Communities and Local Government CommitteeFurther written evidence from BRE Global


1. BRE’s original submission to the Committee was made on 19 August 2011.

2. On 26 August 2011 CLG published “Cost of Building to the Code for Sustainable Homes – Updated cost review”. The report was prepared for CLG by Element Energy and Davis Langdon.

3. A press release accompanied the publication of the report.

4. This addendum highlights some points from the report that we consider relevant to the Committee’s consideration.

“Cost of Building to the Code for Sustainable Homes: Updated cost review”

5. The report shows that building homes to better standards is getting much cheaper. In the last three years the average extra costs of building to level 3 of the Code for Sustainable Homes has fallen by almost three quarters

6. In publishing the report, the Communities Minister said: “Building greener homes is vital if we are to meet our nation’s commitment to reduce carbon emissions and combat climate change - so today’s report is good news for the entire country. The progress that has been made does not only benefit developers building Code-standard homes, it also provides valuable lessons ahead of the transition to building new homes to zero carbon standards from 2016:

“As a country we still have lot of work to do to reduce carbon emissions from new development, but what these figures show us is that as the construction industry continues to build more sustainable homes, there is further potential for the costs associated [with] building greener homes to continue falling”.

7. The report looks at the solutions that home builders typically adopt to achieve credits under the Code and the costs associated with these. It finds that in many areas builders are now able to achieve credits at no additional cost (section 5.1, pp 44-46).

8. This suggests that the Code is helping to drive change in the supply chain, and thus reduce costs (particularly in relation to renewable technologies). As we note in our main evidence, this is important not just for local environmental and economic reasons, but also in terms of the continuing development and prosperity of a key export sector of the UK’s economy. The Code for Sustainable Homes was derived from the BREEAM family of schemes. BREEAM is increasingly being adopted in other countries, with associated benefits for UK businesses involved in sustainable construction.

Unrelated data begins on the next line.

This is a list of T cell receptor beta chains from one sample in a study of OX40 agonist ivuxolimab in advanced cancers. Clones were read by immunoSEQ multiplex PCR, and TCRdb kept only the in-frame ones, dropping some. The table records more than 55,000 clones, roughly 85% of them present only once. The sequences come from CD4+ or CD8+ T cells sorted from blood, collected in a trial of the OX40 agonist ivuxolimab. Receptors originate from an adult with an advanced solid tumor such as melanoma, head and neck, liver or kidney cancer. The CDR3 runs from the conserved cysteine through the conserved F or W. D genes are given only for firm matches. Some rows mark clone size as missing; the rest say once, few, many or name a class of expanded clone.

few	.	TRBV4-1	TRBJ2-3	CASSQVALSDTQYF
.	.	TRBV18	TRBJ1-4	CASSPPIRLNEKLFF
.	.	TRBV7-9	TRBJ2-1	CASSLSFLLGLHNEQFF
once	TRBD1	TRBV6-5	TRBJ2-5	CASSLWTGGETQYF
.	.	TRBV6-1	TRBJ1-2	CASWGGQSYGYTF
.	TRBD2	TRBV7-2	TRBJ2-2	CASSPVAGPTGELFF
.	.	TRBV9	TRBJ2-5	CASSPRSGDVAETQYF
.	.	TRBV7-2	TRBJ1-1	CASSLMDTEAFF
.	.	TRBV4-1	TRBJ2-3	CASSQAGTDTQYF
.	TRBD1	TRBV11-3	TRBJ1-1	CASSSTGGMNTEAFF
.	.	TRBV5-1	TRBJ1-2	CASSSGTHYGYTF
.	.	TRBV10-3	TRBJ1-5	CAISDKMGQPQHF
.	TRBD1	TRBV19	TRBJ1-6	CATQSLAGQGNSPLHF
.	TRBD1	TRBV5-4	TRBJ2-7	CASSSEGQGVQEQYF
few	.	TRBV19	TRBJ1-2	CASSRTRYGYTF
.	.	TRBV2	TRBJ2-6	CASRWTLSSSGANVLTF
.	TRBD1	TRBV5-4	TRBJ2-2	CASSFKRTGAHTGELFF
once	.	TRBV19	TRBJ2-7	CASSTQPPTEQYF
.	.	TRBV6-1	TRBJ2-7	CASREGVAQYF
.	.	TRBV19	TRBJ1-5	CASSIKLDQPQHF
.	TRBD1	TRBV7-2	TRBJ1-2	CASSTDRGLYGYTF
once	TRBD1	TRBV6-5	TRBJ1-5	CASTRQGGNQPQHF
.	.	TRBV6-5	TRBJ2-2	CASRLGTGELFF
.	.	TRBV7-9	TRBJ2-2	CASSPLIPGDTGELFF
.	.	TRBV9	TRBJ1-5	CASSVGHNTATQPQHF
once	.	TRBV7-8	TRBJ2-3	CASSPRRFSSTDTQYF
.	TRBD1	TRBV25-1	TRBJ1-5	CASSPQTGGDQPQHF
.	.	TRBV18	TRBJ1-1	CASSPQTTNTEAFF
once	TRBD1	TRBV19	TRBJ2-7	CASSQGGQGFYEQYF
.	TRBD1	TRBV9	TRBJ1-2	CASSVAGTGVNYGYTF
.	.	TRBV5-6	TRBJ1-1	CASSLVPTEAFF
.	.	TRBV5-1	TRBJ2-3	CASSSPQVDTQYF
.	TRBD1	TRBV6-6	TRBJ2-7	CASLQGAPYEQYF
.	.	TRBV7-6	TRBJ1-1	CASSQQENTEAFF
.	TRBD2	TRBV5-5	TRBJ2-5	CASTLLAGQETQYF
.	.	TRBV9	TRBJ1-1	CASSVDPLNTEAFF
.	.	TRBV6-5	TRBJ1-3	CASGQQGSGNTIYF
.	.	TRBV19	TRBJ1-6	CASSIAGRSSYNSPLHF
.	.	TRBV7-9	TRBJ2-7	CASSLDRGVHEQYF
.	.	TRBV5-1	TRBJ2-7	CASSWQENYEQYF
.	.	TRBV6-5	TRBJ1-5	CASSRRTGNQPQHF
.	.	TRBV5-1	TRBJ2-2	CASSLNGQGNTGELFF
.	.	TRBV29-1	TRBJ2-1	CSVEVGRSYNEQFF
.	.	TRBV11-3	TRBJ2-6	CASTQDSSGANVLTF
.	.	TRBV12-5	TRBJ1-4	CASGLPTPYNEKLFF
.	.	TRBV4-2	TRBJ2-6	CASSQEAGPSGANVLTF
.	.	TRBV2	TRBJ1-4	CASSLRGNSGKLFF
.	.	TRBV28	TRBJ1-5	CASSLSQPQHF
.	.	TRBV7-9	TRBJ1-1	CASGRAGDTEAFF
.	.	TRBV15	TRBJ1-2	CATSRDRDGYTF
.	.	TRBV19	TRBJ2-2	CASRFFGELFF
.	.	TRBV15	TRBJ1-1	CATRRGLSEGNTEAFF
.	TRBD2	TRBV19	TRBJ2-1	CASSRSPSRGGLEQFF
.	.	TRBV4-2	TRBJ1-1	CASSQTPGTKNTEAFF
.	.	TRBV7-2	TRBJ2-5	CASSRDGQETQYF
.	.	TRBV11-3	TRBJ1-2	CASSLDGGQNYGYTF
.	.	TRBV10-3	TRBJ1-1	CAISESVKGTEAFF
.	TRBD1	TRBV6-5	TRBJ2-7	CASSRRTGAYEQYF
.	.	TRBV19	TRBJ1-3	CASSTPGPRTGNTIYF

9. The report considers that those elements of construction which affect carbon “will decrease in real terms over time as the industry finds more efficient (ie low cost) ways to meet the low carbon challenge” (section 7.1, p 69).

10. It notes that, while much progress has already been made, there will be further learning required in order for housebuilders to build to Code level 6. To date, building to level 6 has not been common (section 7.2, p 72).

11. This suggests that the more widespread adoption of the Code through the planning system has an important role to play in enabling the dissemination of the learning required.

12. One of the key characteristics of BREEAM and the Code is that they provide a national framework for the setting and evaluation of sustainability standards. This helps to provide consistency for the construction industry and avoid confusion, while allowing local planning authorities discretion in how to apply such standards in their areas.

13. The report notes that the Code is increasingly being adopted by local authorities as a planning condition for new development (section 2.1, p 18). The incorporation within local plans of policies which promote the Code and BREEAM can be a powerful way of encouraging further improvement, and of supporting the Government in its aims of addressing its carbon targets and encouraging the prosperity of the sustainable construction industry.

14. The Code is owned and promoted by the Government, aligns closely with other Government policies and objectives, and is increasingly being embraced by local authorities through their planning function. In these circumstances, we consider that it would make sense for the NPPF to provide explicit endorsement for the use of the Code (and methodologies such as BREEAM from which the Code was derived) within the planning system.

September 2011

Prepared 20th December 2011